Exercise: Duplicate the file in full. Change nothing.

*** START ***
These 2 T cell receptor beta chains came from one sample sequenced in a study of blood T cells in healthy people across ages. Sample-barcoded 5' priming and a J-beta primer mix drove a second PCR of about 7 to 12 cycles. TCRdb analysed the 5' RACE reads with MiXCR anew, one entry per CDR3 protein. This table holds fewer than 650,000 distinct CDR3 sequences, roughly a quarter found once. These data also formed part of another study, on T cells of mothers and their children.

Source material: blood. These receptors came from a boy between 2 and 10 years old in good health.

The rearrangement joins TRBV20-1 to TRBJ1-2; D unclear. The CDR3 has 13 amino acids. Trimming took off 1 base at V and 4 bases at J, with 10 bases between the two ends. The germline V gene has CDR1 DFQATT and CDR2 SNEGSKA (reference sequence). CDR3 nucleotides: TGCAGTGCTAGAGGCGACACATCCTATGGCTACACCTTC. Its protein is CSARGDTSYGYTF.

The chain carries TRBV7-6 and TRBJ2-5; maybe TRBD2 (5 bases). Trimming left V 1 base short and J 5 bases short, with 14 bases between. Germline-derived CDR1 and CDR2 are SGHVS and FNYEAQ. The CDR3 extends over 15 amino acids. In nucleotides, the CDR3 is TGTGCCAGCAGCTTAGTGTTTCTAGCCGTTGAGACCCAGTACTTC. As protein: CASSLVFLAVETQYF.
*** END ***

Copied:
These 2 T cell receptor beta chains came from one sample sequenced in a study of blood T cells in healthy people across ages. Sample-barcoded 5' priming and a J-beta primer mix drove a second PCR of about 7 to 12 cycles. TCRdb analysed the 5' RACE reads with MiXCR anew, one entry per CDR3 protein. This table holds fewer than 650,000 distinct CDR3 sequences, roughly a quarter found once. These data also formed part of another study, on T cells of mothers and their children.

Source material: blood. These receptors came from a boy between 2 and 10 years old in good health.

The rearrangement joins TRBV20-1 to TRBJ1-2; D unclear. The CDR3 has 13 amino acids. Trimming took off 1 base at V and 4 bases at J, with 10 bases between the two ends. The germline V gene has CDR1 DFQATT and CDR2 SNEGSKA (reference sequence). CDR3 nucleotides: TGCAGTGCTAGAGGCGACACATCCTATGGCTACACCTTC. Its protein is CSARGDTSYGYTF.

The chain carries TRBV7-6 and TRBJ2-5; maybe TRBD2 (5 bases). Trimming left V 1 base short and J 5 bases short, with 14 bases between. Germline-derived CDR1 and CDR2 are SGHVS and FNYEAQ. The CDR3 extends over 15 amino acids. In nucleotides, the CDR3 is TGTGCCAGCAGCTTAGTGTTTCTAGCCGTTGAGACCCAGTACTTC. As protein: CASSLVFLAVETQYF.